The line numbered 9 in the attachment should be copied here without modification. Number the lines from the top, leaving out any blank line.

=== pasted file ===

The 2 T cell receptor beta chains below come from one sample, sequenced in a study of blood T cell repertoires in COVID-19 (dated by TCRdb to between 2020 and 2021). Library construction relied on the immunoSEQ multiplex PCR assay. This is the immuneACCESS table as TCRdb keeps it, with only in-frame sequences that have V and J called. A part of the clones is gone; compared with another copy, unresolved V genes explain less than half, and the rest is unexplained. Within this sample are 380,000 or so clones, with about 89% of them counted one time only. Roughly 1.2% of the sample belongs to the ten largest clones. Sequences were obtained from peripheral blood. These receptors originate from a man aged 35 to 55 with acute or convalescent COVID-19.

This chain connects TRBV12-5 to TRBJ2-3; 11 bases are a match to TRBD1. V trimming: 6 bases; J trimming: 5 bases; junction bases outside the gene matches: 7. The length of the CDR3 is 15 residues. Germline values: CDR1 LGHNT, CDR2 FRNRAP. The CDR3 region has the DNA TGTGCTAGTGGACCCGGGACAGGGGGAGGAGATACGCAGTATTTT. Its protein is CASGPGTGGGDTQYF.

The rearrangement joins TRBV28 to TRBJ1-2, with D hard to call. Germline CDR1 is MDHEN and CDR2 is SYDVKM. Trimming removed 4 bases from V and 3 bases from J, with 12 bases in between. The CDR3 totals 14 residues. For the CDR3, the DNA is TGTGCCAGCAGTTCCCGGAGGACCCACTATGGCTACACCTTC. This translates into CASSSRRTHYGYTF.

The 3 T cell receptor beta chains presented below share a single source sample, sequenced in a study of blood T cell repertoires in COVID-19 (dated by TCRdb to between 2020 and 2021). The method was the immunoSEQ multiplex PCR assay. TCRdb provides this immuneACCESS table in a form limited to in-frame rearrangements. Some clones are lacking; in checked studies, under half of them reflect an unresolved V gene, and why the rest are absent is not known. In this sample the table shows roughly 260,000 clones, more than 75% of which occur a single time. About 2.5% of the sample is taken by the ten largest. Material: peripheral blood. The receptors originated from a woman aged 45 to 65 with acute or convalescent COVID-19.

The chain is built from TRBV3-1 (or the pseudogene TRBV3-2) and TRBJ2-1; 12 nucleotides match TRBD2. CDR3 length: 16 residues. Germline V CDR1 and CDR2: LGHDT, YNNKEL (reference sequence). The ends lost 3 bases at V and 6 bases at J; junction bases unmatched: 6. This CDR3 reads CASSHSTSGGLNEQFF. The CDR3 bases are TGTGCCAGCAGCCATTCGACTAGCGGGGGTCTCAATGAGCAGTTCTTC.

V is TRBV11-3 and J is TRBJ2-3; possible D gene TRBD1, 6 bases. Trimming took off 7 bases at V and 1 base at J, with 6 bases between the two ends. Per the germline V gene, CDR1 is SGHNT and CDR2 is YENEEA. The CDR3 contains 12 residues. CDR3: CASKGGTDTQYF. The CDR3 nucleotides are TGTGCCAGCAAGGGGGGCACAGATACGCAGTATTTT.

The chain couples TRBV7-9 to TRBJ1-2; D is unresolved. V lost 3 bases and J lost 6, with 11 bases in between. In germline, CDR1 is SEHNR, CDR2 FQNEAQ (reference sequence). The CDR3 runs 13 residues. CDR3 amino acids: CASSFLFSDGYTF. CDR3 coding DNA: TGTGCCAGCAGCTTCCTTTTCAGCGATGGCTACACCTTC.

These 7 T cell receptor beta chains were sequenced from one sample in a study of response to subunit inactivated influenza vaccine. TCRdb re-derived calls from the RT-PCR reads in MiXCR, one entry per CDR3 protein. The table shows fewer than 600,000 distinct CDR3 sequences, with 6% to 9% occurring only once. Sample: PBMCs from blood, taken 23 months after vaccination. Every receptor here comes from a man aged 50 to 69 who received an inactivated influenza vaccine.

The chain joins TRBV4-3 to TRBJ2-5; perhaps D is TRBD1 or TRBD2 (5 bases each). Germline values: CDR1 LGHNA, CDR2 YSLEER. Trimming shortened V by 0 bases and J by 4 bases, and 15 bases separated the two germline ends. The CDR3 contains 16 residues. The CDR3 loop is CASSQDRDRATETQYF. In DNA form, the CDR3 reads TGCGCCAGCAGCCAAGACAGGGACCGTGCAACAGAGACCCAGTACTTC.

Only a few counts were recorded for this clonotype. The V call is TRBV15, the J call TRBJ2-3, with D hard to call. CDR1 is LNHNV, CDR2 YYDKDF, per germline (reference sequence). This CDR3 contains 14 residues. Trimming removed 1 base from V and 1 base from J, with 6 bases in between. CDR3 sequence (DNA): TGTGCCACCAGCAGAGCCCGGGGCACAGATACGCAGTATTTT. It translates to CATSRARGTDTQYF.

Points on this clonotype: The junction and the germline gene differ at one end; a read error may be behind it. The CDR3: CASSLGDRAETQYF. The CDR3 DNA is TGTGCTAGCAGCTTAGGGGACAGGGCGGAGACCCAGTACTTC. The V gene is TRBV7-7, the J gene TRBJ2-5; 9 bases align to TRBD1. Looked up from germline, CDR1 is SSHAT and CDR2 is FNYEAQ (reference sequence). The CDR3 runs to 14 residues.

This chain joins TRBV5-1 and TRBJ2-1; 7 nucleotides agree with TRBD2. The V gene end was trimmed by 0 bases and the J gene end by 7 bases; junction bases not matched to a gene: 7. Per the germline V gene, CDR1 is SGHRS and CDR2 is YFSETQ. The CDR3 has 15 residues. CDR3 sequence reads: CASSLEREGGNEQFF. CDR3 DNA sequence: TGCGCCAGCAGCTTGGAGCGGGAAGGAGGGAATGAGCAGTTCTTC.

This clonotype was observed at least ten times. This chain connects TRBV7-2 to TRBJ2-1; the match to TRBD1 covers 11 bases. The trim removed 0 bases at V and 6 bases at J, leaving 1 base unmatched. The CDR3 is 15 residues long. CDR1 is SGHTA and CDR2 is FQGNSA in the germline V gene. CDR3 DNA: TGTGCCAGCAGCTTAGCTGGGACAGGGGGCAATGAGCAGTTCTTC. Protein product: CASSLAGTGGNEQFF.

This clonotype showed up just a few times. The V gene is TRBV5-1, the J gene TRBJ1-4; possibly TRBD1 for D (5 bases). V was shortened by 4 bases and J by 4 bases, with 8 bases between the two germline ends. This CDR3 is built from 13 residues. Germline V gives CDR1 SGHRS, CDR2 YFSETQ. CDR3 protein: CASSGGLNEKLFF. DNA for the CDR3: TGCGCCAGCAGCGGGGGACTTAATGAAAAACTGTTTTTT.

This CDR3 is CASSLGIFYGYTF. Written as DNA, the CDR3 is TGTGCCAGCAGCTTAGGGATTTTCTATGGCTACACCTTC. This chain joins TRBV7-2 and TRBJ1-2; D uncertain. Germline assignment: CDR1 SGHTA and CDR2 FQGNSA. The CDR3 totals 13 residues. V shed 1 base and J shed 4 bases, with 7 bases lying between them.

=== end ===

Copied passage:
The chain joins TRBV4-3 to TRBJ2-5; perhaps D is TRBD1 or TRBD2 (5 bases each). Germline values: CDR1 LGHNA, CDR2 YSLEER. Trimming shortened V by 0 bases and J by 4 bases, and 15 bases separated the two germline ends. The CDR3 contains 16 residues. The CDR3 loop is CASSQDRDRATETQYF. In DNA form, the CDR3 reads TGCGCCAGCAGCCAAGACAGGGACCGTGCAACAGAGACCCAGTACTTC.